I have a Linux mdadm RAID 10 array comprising of 6 (SATA) disks configured with n2 copies.

While pulling out one disk, another one in another mirror pair failed. Leaving me with:

$ cat /proc/mdstat
md2 : active raid10 sdb1[1] sdd1[5] sdc1[3] sdf1[2]
  2929412352 blocks 64K chunks 2 near-copies [6/4] [_UUU_U]

I wanted to replace the 5th disk and rebuilt the partition table with: sfdisk -d /dev/sdf | sfdisk /dev/sde

However, when I add the new disk with mdadm -a /dev/md1 /dev/sde1, mdadm starts to rebuild RaidDevice 0

$ mdadm -D /dev/md2
Number   Major   Minor   RaidDevice State
   6       8       66        0      spare rebuilding   /dev/sde1
   1       8        2        1      active sync   /dev/sdb1
   2       8       17        2      active sync   /dev/sdc1
   3       8       33        3      active sync   /dev/sdd1
   4       0        0        4      removed
   5       8       49        5      active sync   /dev/sdf1

This is not a major issue and I just need to physically move disk 5 to the disk 1 slot to maintain some sanity when looking at the box.

My question is, is there a way to instruct mdadm to use a new disk to replace a specific RaidDevice? I've trawled the man pages but can't find a suitable option.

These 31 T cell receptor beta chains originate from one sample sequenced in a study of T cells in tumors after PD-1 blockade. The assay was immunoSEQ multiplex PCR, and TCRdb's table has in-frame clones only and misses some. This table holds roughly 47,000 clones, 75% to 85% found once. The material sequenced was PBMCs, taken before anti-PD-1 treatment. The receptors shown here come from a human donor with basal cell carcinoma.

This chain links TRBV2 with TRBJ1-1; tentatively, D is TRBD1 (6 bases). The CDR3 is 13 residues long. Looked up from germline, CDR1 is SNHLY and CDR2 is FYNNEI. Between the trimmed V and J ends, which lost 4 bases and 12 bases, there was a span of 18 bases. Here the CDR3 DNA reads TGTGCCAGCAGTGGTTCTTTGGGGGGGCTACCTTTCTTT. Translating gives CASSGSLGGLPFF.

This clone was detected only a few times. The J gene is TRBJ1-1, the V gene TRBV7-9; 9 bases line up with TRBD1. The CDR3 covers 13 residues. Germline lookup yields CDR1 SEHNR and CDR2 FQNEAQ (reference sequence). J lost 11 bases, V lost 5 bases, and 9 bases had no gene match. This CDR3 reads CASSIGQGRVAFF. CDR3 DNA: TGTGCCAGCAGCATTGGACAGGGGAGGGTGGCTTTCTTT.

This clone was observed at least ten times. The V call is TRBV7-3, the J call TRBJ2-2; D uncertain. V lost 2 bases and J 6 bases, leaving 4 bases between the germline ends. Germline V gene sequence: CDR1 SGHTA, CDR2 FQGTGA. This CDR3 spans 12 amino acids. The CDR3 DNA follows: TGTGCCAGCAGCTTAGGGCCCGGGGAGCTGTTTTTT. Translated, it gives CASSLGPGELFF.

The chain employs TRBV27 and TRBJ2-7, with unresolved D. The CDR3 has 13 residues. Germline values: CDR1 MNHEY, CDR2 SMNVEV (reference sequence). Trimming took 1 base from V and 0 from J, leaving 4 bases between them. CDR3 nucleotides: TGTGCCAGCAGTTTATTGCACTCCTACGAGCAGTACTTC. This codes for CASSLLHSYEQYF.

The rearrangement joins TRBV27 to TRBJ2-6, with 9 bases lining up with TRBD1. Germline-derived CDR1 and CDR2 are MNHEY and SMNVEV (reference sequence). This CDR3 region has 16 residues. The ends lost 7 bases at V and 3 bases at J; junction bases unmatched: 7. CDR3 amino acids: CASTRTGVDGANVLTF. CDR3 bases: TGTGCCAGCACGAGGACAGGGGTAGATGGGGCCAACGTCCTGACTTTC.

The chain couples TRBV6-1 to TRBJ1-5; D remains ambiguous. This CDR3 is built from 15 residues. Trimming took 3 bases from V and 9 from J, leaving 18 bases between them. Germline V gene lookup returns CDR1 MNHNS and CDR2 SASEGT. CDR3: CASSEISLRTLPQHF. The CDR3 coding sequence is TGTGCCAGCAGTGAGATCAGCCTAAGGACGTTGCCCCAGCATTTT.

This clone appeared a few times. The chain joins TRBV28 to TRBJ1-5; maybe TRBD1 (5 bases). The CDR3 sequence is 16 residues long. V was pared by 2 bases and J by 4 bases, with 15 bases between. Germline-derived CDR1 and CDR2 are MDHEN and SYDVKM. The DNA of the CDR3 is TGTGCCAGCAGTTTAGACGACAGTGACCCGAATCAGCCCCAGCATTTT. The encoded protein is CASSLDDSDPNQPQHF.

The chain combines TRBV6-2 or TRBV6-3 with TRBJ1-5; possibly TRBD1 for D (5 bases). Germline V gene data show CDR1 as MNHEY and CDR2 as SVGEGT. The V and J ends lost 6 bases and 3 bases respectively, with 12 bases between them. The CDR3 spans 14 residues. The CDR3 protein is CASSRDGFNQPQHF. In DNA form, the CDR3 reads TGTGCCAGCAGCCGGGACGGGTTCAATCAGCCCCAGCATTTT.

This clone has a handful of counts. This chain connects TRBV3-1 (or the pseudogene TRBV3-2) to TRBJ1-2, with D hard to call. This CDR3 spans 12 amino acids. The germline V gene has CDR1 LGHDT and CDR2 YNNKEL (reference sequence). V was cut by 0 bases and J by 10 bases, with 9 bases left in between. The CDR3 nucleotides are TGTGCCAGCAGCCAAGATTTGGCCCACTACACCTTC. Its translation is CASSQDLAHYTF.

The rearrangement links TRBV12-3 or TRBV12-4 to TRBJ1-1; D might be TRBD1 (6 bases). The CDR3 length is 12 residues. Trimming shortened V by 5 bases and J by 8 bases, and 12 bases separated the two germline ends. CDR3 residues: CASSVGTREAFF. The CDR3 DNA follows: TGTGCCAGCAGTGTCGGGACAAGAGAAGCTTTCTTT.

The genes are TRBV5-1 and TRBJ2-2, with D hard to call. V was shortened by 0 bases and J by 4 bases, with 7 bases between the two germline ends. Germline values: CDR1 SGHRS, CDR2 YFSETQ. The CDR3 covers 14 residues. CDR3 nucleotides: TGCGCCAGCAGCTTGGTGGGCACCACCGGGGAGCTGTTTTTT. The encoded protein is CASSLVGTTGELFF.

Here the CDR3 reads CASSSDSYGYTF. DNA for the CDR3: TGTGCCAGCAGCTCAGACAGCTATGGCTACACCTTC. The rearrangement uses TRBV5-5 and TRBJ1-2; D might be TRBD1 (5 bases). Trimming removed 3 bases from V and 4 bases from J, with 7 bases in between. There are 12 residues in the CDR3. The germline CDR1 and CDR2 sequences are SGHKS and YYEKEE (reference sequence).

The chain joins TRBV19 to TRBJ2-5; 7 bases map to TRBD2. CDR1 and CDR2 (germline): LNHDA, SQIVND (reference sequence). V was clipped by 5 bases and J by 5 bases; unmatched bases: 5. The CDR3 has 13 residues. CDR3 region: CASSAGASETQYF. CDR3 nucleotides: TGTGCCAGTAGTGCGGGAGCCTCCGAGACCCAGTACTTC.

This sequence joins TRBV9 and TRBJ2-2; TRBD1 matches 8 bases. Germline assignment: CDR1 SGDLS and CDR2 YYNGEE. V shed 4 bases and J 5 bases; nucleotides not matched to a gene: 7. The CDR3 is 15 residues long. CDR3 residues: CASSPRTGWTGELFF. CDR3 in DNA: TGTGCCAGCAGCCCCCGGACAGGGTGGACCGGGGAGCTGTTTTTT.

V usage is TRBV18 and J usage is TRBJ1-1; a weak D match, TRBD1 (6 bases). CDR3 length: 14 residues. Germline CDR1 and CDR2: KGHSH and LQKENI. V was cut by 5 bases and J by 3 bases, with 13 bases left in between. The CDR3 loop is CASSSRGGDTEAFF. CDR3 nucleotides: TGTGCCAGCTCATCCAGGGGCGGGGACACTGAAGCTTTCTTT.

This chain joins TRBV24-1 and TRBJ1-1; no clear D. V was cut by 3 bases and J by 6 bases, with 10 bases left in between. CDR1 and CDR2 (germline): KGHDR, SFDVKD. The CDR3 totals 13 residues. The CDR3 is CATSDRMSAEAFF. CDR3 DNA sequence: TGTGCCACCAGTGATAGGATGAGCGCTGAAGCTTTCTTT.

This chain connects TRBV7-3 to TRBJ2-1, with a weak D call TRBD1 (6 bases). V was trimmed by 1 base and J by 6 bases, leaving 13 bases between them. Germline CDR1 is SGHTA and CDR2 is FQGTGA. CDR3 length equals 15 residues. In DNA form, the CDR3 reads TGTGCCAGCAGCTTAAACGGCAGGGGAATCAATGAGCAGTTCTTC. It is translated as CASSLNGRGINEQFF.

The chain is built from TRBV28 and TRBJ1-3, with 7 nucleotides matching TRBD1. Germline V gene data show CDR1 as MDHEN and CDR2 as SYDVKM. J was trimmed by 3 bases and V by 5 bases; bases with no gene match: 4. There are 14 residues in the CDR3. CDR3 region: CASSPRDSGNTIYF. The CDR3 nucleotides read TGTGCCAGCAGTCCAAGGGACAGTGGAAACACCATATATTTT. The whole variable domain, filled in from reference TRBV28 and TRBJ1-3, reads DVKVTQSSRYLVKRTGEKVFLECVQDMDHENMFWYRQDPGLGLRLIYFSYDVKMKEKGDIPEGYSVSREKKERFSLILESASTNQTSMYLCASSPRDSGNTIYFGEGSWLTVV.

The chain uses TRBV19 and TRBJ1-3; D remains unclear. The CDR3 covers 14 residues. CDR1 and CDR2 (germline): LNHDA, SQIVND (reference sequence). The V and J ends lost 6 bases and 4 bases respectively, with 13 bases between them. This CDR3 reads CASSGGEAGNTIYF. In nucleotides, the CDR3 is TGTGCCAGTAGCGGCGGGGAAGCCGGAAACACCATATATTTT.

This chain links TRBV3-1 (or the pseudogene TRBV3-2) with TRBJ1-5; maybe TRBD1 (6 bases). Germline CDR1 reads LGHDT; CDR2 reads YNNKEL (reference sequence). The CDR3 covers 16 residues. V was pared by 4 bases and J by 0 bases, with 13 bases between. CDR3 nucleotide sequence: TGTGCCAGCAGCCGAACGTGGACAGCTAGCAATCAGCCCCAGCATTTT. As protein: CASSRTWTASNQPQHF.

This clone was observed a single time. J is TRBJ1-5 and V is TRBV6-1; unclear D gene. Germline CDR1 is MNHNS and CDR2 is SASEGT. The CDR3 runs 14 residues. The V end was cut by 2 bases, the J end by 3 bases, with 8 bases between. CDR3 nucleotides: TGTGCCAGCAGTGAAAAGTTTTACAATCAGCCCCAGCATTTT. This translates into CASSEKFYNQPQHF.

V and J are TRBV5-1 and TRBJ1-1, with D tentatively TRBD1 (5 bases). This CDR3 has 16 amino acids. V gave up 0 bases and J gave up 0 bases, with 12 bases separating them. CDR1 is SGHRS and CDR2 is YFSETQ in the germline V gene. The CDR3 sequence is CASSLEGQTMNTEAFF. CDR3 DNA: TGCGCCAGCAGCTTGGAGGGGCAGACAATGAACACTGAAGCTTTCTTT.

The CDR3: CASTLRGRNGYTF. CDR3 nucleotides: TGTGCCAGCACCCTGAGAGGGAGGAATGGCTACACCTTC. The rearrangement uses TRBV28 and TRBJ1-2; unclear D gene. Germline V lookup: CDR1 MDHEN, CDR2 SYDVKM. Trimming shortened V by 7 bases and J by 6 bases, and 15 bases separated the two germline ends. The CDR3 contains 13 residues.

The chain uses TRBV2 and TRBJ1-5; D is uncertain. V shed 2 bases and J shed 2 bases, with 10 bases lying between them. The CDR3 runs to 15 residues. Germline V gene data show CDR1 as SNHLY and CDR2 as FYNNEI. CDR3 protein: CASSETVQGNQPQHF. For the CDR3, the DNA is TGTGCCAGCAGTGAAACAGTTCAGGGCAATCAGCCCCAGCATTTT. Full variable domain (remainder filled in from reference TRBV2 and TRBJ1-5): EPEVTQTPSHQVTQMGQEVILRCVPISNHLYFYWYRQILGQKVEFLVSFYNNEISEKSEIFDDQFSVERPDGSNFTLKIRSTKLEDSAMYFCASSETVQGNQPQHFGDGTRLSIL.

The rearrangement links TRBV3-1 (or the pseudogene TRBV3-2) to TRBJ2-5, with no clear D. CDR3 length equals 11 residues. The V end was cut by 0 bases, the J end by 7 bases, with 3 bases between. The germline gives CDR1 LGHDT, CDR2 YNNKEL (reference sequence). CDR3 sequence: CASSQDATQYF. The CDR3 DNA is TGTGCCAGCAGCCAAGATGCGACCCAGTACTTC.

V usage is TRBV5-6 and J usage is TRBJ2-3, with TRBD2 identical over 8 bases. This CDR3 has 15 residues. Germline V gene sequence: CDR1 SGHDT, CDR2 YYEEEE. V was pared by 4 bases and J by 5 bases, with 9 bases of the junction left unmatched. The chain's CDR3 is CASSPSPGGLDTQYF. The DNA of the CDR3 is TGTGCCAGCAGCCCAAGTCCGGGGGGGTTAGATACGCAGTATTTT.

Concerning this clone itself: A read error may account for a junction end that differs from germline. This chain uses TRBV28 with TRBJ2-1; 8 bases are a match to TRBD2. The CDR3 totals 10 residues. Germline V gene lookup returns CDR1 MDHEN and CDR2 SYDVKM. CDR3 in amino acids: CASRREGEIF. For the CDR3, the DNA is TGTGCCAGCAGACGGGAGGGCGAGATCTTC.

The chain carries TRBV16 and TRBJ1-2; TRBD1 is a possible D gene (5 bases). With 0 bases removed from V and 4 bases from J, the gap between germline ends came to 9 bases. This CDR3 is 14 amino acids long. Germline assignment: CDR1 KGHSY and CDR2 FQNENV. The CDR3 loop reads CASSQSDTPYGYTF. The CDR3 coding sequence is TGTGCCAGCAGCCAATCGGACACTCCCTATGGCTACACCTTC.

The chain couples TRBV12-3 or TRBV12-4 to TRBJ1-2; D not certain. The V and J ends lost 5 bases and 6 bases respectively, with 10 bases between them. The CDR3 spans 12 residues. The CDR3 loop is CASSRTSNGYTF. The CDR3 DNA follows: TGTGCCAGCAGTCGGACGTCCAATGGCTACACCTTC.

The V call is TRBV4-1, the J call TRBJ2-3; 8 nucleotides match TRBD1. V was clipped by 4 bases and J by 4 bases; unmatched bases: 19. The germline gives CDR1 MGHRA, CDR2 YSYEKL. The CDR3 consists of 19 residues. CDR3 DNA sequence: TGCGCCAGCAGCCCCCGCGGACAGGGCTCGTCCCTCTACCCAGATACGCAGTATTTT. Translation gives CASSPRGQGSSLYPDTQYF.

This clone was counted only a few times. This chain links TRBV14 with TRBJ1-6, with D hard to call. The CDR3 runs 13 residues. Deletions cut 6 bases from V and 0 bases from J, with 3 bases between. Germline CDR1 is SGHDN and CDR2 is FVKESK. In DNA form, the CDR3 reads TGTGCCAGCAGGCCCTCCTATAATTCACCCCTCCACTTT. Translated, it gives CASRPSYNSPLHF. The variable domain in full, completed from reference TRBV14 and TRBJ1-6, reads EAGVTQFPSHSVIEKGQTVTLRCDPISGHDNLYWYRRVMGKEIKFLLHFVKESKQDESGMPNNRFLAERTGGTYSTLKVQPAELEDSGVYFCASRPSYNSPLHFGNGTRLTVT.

I don`t saw such option even on hardware raid controllers. You can add hot spares only for some raid, but not for specified disk. Maybe, some controllers do that thing, but not all...

As far as i known, mdadm don`t have such option too. But you can try to do such trick: make dump of superblock(metadata) target failed disk (sde?) and upload it to your spare-disk. Maybe, --re-add option is do what you want, but im not sure.

from man: --re-add re-add a device that was previous removed from an array. If the metadata on the device reports that it is a member of the array, and the slot that it used is still vacant, then the device will be added back to the array in the same position.

| improve this answer | |
  • Please BE VERY CAREFUL WITH THIS: if the array has a write-intent bitmap, re-adding a new device only resyncs the changed bits: if you are adding a new empty disk, and try to fool the system pretending that the newly added disk is instead one of the known ones, what you'll get is that the resync will be super-fast, but the disk will be mostly full of garbage data! So, be sure to remove any bitmap (mdadm -G /dev/md0 --bitmap=none) before even trying this solution! – gog Jan 15 at 10:36

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